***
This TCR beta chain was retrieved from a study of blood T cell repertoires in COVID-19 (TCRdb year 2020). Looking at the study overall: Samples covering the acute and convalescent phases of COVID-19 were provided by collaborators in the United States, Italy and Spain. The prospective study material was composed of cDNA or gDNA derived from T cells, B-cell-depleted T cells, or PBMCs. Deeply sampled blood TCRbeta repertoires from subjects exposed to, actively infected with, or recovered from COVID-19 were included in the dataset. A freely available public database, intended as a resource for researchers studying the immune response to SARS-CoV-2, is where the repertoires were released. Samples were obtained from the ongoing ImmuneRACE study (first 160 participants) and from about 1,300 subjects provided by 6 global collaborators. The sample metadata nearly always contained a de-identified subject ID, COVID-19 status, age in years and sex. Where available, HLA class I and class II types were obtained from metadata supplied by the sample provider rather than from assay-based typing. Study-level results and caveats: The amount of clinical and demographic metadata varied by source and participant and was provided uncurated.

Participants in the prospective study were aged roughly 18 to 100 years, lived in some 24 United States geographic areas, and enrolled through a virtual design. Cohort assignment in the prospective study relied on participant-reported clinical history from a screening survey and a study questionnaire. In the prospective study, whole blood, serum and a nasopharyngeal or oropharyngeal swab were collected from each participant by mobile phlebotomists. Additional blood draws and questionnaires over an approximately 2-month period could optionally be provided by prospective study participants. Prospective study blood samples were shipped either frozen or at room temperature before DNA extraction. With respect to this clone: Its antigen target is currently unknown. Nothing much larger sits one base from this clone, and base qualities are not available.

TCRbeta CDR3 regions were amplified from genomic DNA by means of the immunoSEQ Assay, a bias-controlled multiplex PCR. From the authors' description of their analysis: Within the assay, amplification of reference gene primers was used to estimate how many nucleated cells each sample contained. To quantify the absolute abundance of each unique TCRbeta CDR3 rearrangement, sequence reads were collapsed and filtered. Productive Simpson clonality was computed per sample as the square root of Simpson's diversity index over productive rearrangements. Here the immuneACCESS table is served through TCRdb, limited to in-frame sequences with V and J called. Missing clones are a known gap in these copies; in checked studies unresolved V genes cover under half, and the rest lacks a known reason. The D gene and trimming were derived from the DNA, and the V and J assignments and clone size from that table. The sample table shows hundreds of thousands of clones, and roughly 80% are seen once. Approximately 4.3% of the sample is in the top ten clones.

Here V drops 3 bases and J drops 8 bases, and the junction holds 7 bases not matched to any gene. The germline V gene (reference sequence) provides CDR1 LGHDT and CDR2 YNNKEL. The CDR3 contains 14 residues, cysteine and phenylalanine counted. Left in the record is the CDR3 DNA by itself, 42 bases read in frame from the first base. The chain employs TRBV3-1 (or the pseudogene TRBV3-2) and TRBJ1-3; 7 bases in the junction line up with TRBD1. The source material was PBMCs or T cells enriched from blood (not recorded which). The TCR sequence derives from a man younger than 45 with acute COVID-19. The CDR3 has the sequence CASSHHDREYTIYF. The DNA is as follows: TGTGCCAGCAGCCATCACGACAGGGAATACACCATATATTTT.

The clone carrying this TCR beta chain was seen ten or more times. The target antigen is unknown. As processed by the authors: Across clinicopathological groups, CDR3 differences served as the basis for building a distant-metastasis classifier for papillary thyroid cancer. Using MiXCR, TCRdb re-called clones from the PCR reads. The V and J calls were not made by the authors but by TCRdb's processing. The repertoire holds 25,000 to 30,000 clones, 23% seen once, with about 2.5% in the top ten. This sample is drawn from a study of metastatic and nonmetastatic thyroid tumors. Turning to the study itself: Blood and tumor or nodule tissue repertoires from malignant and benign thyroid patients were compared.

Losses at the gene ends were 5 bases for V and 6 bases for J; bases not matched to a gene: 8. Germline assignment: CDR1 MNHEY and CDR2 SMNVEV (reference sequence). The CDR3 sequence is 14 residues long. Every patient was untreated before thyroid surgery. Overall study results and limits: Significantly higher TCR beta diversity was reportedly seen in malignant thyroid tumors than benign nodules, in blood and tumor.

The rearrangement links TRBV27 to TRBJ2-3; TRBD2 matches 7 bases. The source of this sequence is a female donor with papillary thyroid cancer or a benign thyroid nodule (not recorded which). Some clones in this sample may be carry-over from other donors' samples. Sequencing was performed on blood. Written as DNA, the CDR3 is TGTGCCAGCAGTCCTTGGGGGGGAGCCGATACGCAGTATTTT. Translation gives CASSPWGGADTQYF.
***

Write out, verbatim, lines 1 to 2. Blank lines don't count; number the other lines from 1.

This TCR beta chain was retrieved from a study of blood T cell repertoires in COVID-19 (TCRdb year 2020). Looking at the study overall: Samples covering the acute and convalescent phases of COVID-19 were provided by collaborators in the United States, Italy and Spain. The prospective study material was composed of cDNA or gDNA derived from T cells, B-cell-depleted T cells, or PBMCs. Deeply sampled blood TCRbeta repertoires from subjects exposed to, actively infected with, or recovered from COVID-19 were included in the dataset. A freely available public database, intended as a resource for researchers studying the immune response to SARS-CoV-2, is where the repertoires were released. Samples were obtained from the ongoing ImmuneRACE study (first 160 participants) and from about 1,300 subjects provided by 6 global collaborators. The sample metadata nearly always contained a de-identified subject ID, COVID-19 status, age in years and sex. Where available, HLA class I and class II types were obtained from metadata supplied by the sample provider rather than from assay-based typing. Study-level results and caveats: The amount of clinical and demographic metadata varied by source and participant and was provided uncurated.

Participants in the prospective study were aged roughly 18 to 100 years, lived in some 24 United States geographic areas, and enrolled through a virtual design. Cohort assignment in the prospective study relied on participant-reported clinical history from a screening survey and a study questionnaire. In the prospective study, whole blood, serum and a nasopharyngeal or oropharyngeal swab were collected from each participant by mobile phlebotomists. Additional blood draws and questionnaires over an approximately 2-month period could optionally be provided by prospective study participants. Prospective study blood samples were shipped either frozen or at room temperature before DNA extraction. With respect to this clone: Its antigen target is currently unknown. Nothing much larger sits one base from this clone, and base qualities are not available.